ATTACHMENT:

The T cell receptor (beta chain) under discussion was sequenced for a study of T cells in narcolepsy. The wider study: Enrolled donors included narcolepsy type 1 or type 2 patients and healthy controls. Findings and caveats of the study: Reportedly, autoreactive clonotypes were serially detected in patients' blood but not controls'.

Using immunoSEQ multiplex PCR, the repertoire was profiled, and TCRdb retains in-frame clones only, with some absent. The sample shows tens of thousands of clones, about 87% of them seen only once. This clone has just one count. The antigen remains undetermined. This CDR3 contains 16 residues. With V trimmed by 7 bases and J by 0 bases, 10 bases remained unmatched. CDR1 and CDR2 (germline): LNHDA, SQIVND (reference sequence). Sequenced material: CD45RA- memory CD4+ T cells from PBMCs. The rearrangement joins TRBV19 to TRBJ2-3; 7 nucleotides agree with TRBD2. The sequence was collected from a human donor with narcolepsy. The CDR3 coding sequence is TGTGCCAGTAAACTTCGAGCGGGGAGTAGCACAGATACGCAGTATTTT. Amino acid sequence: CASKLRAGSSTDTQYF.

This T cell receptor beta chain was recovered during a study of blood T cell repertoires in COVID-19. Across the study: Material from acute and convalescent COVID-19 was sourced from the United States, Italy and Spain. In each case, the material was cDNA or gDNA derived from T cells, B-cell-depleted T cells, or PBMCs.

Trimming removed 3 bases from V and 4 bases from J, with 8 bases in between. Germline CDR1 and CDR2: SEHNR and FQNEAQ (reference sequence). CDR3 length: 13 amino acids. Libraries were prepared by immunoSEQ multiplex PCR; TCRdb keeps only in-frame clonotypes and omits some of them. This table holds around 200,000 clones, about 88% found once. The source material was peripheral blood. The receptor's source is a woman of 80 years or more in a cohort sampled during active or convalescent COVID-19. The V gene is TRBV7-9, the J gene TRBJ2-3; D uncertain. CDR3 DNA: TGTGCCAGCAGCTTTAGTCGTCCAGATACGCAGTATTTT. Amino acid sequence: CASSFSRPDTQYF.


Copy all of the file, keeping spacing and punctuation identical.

The T cell receptor (beta chain) under discussion was sequenced for a study of T cells in narcolepsy. The wider study: Enrolled donors included narcolepsy type 1 or type 2 patients and healthy controls. Findings and caveats of the study: Reportedly, autoreactive clonotypes were serially detected in patients' blood but not controls'.

Using immunoSEQ multiplex PCR, the repertoire was profiled, and TCRdb retains in-frame clones only, with some absent. The sample shows tens of thousands of clones, about 87% of them seen only once. This clone has just one count. The antigen remains undetermined. This CDR3 contains 16 residues. With V trimmed by 7 bases and J by 0 bases, 10 bases remained unmatched. CDR1 and CDR2 (germline): LNHDA, SQIVND (reference sequence). Sequenced material: CD45RA- memory CD4+ T cells from PBMCs. The rearrangement joins TRBV19 to TRBJ2-3; 7 nucleotides agree with TRBD2. The sequence was collected from a human donor with narcolepsy. The CDR3 coding sequence is TGTGCCAGTAAACTTCGAGCGGGGAGTAGCACAGATACGCAGTATTTT. Amino acid sequence: CASKLRAGSSTDTQYF.

This T cell receptor beta chain was recovered during a study of blood T cell repertoires in COVID-19. Across the study: Material from acute and convalescent COVID-19 was sourced from the United States, Italy and Spain. In each case, the material was cDNA or gDNA derived from T cells, B-cell-depleted T cells, or PBMCs.

Trimming removed 3 bases from V and 4 bases from J, with 8 bases in between. Germline CDR1 and CDR2: SEHNR and FQNEAQ (reference sequence). CDR3 length: 13 amino acids. Libraries were prepared by immunoSEQ multiplex PCR; TCRdb keeps only in-frame clonotypes and omits some of them. This table holds around 200,000 clones, about 88% found once. The source material was peripheral blood. The receptor's source is a woman of 80 years or more in a cohort sampled during active or convalescent COVID-19. The V gene is TRBV7-9, the J gene TRBJ2-3; D uncertain. CDR3 DNA: TGTGCCAGCAGCTTTAGTCGTCCAGATACGCAGTATTTT. Amino acid sequence: CASSFSRPDTQYF.